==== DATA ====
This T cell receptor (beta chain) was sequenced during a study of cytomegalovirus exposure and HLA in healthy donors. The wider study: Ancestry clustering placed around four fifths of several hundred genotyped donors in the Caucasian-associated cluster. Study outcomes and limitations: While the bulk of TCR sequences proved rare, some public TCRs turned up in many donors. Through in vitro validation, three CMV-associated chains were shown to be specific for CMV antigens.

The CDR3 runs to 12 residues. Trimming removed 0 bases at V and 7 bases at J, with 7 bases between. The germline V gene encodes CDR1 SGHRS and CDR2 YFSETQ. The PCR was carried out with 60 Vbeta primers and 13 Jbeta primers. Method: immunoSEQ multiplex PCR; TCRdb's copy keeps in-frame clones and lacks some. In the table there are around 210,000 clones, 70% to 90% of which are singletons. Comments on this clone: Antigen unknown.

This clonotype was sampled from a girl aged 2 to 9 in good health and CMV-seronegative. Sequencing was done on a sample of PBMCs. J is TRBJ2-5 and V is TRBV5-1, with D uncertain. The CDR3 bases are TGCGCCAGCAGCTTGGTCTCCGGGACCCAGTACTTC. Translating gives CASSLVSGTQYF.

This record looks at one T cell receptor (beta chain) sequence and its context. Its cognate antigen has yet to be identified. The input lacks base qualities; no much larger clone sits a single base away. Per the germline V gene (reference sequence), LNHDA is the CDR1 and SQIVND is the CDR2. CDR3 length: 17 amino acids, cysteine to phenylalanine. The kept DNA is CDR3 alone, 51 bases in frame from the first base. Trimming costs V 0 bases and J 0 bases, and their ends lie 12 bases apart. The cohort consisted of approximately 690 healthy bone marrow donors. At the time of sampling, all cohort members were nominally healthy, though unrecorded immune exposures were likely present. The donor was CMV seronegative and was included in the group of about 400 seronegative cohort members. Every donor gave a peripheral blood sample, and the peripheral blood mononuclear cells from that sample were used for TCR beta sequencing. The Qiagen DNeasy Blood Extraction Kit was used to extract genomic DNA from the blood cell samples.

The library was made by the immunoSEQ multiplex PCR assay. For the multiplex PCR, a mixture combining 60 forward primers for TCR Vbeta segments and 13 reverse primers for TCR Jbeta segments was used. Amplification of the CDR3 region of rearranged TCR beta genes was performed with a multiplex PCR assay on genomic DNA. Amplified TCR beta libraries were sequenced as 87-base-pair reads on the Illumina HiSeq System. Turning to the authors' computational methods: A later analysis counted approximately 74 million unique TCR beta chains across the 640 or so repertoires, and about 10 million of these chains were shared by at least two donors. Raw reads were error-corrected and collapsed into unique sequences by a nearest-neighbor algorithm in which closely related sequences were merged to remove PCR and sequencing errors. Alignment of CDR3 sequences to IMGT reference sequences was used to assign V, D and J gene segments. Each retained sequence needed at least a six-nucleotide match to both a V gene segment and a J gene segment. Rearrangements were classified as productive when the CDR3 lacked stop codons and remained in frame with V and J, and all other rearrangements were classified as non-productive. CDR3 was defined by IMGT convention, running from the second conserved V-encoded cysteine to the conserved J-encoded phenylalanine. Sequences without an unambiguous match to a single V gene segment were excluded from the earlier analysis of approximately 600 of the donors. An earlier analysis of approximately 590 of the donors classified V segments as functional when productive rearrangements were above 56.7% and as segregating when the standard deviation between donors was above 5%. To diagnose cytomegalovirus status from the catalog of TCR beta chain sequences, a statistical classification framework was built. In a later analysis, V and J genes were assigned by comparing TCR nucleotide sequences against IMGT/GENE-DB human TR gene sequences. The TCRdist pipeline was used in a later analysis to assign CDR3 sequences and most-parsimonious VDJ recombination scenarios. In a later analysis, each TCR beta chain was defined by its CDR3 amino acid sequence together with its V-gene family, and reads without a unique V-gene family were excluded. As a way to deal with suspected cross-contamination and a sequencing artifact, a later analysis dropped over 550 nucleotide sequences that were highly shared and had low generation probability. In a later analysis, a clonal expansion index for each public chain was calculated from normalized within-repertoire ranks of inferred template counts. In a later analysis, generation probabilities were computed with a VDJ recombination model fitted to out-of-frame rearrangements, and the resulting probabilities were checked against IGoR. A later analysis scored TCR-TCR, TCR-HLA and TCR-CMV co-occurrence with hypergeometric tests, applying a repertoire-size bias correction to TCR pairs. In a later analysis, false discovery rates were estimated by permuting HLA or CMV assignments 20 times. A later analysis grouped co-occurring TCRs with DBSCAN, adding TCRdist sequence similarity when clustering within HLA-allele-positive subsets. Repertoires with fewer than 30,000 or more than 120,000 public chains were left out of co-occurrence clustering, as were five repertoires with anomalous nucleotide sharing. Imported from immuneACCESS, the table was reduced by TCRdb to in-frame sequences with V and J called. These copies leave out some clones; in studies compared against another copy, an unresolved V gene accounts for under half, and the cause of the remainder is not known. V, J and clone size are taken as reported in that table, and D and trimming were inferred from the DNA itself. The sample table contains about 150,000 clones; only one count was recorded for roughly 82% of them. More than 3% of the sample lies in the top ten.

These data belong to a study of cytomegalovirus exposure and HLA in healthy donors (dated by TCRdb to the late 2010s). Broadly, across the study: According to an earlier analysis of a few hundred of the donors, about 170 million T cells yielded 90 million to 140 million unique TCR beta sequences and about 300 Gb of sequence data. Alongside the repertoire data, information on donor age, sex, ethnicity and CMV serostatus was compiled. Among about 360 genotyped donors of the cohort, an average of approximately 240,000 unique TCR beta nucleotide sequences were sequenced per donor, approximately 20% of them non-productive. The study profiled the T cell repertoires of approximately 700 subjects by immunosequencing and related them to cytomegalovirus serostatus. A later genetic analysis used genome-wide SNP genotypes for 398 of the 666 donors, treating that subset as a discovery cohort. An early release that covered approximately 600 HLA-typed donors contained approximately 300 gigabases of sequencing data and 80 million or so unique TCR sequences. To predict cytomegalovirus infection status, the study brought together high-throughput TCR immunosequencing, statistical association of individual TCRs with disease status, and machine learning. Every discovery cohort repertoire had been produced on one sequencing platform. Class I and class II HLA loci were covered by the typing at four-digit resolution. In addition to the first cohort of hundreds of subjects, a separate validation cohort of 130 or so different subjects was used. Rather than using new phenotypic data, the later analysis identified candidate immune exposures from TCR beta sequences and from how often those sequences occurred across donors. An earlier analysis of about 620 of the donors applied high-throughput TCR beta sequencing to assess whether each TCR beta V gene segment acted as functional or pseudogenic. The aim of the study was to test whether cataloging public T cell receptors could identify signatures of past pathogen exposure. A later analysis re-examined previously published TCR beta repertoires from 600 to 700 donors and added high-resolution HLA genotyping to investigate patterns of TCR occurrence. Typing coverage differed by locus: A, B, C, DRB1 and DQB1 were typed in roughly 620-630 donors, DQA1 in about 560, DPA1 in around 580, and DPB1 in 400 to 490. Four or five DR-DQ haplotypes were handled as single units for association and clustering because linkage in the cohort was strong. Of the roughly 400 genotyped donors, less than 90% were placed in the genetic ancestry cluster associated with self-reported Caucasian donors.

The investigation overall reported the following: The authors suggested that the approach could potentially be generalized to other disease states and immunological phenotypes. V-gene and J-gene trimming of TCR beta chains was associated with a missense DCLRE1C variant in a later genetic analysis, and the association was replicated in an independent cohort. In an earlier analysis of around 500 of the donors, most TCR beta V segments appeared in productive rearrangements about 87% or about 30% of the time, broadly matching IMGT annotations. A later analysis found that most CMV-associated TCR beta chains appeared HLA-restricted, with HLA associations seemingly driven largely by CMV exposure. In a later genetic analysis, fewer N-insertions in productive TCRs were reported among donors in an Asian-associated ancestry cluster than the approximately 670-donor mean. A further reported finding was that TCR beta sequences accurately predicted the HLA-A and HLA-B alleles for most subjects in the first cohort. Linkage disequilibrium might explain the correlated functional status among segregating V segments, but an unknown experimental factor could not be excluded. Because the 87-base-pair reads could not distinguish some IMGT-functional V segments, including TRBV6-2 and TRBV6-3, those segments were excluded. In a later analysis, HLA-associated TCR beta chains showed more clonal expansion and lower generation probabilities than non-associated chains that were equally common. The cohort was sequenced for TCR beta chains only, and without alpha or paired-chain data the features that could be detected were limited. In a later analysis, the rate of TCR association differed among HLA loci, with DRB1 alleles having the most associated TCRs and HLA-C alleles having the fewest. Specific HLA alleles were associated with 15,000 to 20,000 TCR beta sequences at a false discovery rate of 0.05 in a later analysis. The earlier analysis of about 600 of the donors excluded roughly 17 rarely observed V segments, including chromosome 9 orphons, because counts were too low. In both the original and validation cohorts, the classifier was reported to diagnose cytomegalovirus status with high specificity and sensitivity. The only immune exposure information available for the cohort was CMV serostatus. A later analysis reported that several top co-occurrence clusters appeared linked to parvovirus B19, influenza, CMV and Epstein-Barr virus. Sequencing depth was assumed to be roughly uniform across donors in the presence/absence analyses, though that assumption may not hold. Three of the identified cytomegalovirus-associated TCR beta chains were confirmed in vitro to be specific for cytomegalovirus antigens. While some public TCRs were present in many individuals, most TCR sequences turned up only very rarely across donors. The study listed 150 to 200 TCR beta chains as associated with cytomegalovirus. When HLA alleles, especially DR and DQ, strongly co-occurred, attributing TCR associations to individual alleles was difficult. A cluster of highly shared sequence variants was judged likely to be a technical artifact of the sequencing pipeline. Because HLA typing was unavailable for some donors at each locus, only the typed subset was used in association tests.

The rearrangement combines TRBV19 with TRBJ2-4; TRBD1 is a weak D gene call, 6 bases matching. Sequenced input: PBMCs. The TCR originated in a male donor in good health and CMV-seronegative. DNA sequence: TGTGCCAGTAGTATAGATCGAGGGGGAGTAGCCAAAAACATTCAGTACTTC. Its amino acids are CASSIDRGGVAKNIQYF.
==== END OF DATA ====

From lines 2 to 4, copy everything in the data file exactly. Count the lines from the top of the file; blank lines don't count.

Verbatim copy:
The CDR3 runs to 12 residues. Trimming removed 0 bases at V and 7 bases at J, with 7 bases between. The germline V gene encodes CDR1 SGHRS and CDR2 YFSETQ. The PCR was carried out with 60 Vbeta primers and 13 Jbeta primers. Method: immunoSEQ multiplex PCR; TCRdb's copy keeps in-frame clones and lacks some. In the table there are around 210,000 clones, 70% to 90% of which are singletons. Comments on this clone: Antigen unknown.

This clonotype was sampled from a girl aged 2 to 9 in good health and CMV-seronegative. Sequencing was done on a sample of PBMCs. J is TRBJ2-5 and V is TRBV5-1, with D uncertain. The CDR3 bases are TGCGCCAGCAGCTTGGTCTCCGGGACCCAGTACTTC. Translating gives CASSLVSGTQYF.

This record looks at one T cell receptor (beta chain) sequence and its context. Its cognate antigen has yet to be identified. The input lacks base qualities; no much larger clone sits a single base away. Per the germline V gene (reference sequence), LNHDA is the CDR1 and SQIVND is the CDR2. CDR3 length: 17 amino acids, cysteine to phenylalanine. The kept DNA is CDR3 alone, 51 bases in frame from the first base. Trimming costs V 0 bases and J 0 bases, and their ends lie 12 bases apart. The cohort consisted of approximately 690 healthy bone marrow donors. At the time of sampling, all cohort members were nominally healthy, though unrecorded immune exposures were likely present. The donor was CMV seronegative and was included in the group of about 400 seronegative cohort members. Every donor gave a peripheral blood sample, and the peripheral blood mononuclear cells from that sample were used for TCR beta sequencing. The Qiagen DNeasy Blood Extraction Kit was used to extract genomic DNA from the blood cell samples.